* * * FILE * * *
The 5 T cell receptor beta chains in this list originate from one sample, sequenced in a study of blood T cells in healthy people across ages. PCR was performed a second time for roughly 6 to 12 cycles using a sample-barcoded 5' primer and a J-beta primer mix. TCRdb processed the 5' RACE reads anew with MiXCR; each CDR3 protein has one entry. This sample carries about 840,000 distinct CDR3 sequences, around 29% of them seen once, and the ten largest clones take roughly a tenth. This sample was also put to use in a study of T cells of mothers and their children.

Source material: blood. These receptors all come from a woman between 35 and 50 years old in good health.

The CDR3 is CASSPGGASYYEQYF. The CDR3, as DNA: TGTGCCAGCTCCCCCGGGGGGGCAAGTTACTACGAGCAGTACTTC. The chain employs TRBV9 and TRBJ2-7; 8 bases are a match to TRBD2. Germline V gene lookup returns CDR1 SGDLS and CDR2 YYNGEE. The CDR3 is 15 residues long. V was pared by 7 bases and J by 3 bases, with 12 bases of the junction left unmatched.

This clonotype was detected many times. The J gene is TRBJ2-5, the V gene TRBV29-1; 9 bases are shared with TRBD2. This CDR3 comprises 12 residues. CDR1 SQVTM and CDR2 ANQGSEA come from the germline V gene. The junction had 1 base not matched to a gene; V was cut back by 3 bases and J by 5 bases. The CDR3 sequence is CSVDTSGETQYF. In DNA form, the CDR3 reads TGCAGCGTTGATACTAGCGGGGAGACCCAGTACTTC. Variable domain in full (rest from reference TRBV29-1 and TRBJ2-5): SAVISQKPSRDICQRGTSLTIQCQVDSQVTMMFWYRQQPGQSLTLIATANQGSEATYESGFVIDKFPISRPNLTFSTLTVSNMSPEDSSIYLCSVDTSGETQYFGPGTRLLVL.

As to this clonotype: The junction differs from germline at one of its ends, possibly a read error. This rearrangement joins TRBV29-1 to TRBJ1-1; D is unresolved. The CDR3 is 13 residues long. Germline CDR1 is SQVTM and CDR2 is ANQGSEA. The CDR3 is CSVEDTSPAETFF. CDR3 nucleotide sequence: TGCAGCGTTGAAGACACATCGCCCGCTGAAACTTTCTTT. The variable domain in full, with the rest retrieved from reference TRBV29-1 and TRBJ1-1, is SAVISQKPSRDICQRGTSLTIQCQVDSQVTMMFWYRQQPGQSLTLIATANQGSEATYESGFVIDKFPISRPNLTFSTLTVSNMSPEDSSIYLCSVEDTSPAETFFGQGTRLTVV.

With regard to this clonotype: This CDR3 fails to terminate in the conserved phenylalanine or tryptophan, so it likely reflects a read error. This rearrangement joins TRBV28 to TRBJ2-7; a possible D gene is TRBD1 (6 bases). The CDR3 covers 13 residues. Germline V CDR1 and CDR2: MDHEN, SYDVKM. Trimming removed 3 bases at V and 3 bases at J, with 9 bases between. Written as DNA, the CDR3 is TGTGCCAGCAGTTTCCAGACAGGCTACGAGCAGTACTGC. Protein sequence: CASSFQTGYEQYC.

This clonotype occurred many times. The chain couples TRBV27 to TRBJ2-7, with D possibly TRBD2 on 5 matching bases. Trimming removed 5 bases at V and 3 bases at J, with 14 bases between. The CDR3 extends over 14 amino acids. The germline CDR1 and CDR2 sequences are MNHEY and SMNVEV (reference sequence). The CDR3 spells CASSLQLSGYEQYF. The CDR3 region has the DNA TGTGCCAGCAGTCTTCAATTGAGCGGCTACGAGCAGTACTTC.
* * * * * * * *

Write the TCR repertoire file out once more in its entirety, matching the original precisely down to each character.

The 5 T cell receptor beta chains in this list originate from one sample, sequenced in a study of blood T cells in healthy people across ages. PCR was performed a second time for roughly 6 to 12 cycles using a sample-barcoded 5' primer and a J-beta primer mix. TCRdb processed the 5' RACE reads anew with MiXCR; each CDR3 protein has one entry. This sample carries about 840,000 distinct CDR3 sequences, around 29% of them seen once, and the ten largest clones take roughly a tenth. This sample was also put to use in a study of T cells of mothers and their children.

Source material: blood. These receptors all come from a woman between 35 and 50 years old in good health.

The CDR3 is CASSPGGASYYEQYF. The CDR3, as DNA: TGTGCCAGCTCCCCCGGGGGGGCAAGTTACTACGAGCAGTACTTC. The chain employs TRBV9 and TRBJ2-7; 8 bases are a match to TRBD2. Germline V gene lookup returns CDR1 SGDLS and CDR2 YYNGEE. The CDR3 is 15 residues long. V was pared by 7 bases and J by 3 bases, with 12 bases of the junction left unmatched.

This clonotype was detected many times. The J gene is TRBJ2-5, the V gene TRBV29-1; 9 bases are shared with TRBD2. This CDR3 comprises 12 residues. CDR1 SQVTM and CDR2 ANQGSEA come from the germline V gene. The junction had 1 base not matched to a gene; V was cut back by 3 bases and J by 5 bases. The CDR3 sequence is CSVDTSGETQYF. In DNA form, the CDR3 reads TGCAGCGTTGATACTAGCGGGGAGACCCAGTACTTC. Variable domain in full (rest from reference TRBV29-1 and TRBJ2-5): SAVISQKPSRDICQRGTSLTIQCQVDSQVTMMFWYRQQPGQSLTLIATANQGSEATYESGFVIDKFPISRPNLTFSTLTVSNMSPEDSSIYLCSVDTSGETQYFGPGTRLLVL.

As to this clonotype: The junction differs from germline at one of its ends, possibly a read error. This rearrangement joins TRBV29-1 to TRBJ1-1; D is unresolved. The CDR3 is 13 residues long. Germline CDR1 is SQVTM and CDR2 is ANQGSEA. The CDR3 is CSVEDTSPAETFF. CDR3 nucleotide sequence: TGCAGCGTTGAAGACACATCGCCCGCTGAAACTTTCTTT. The variable domain in full, with the rest retrieved from reference TRBV29-1 and TRBJ1-1, is SAVISQKPSRDICQRGTSLTIQCQVDSQVTMMFWYRQQPGQSLTLIATANQGSEATYESGFVIDKFPISRPNLTFSTLTVSNMSPEDSSIYLCSVEDTSPAETFFGQGTRLTVV.

With regard to this clonotype: This CDR3 fails to terminate in the conserved phenylalanine or tryptophan, so it likely reflects a read error. This rearrangement joins TRBV28 to TRBJ2-7; a possible D gene is TRBD1 (6 bases). The CDR3 covers 13 residues. Germline V CDR1 and CDR2: MDHEN, SYDVKM. Trimming removed 3 bases at V and 3 bases at J, with 9 bases between. Written as DNA, the CDR3 is TGTGCCAGCAGTTTCCAGACAGGCTACGAGCAGTACTGC. Protein sequence: CASSFQTGYEQYC.

This clonotype occurred many times. The chain couples TRBV27 to TRBJ2-7, with D possibly TRBD2 on 5 matching bases. Trimming removed 5 bases at V and 3 bases at J, with 14 bases between. The CDR3 extends over 14 amino acids. The germline CDR1 and CDR2 sequences are MNHEY and SMNVEV (reference sequence). The CDR3 spells CASSLQLSGYEQYF. The CDR3 region has the DNA TGTGCCAGCAGTCTTCAATTGAGCGGCTACGAGCAGTACTTC.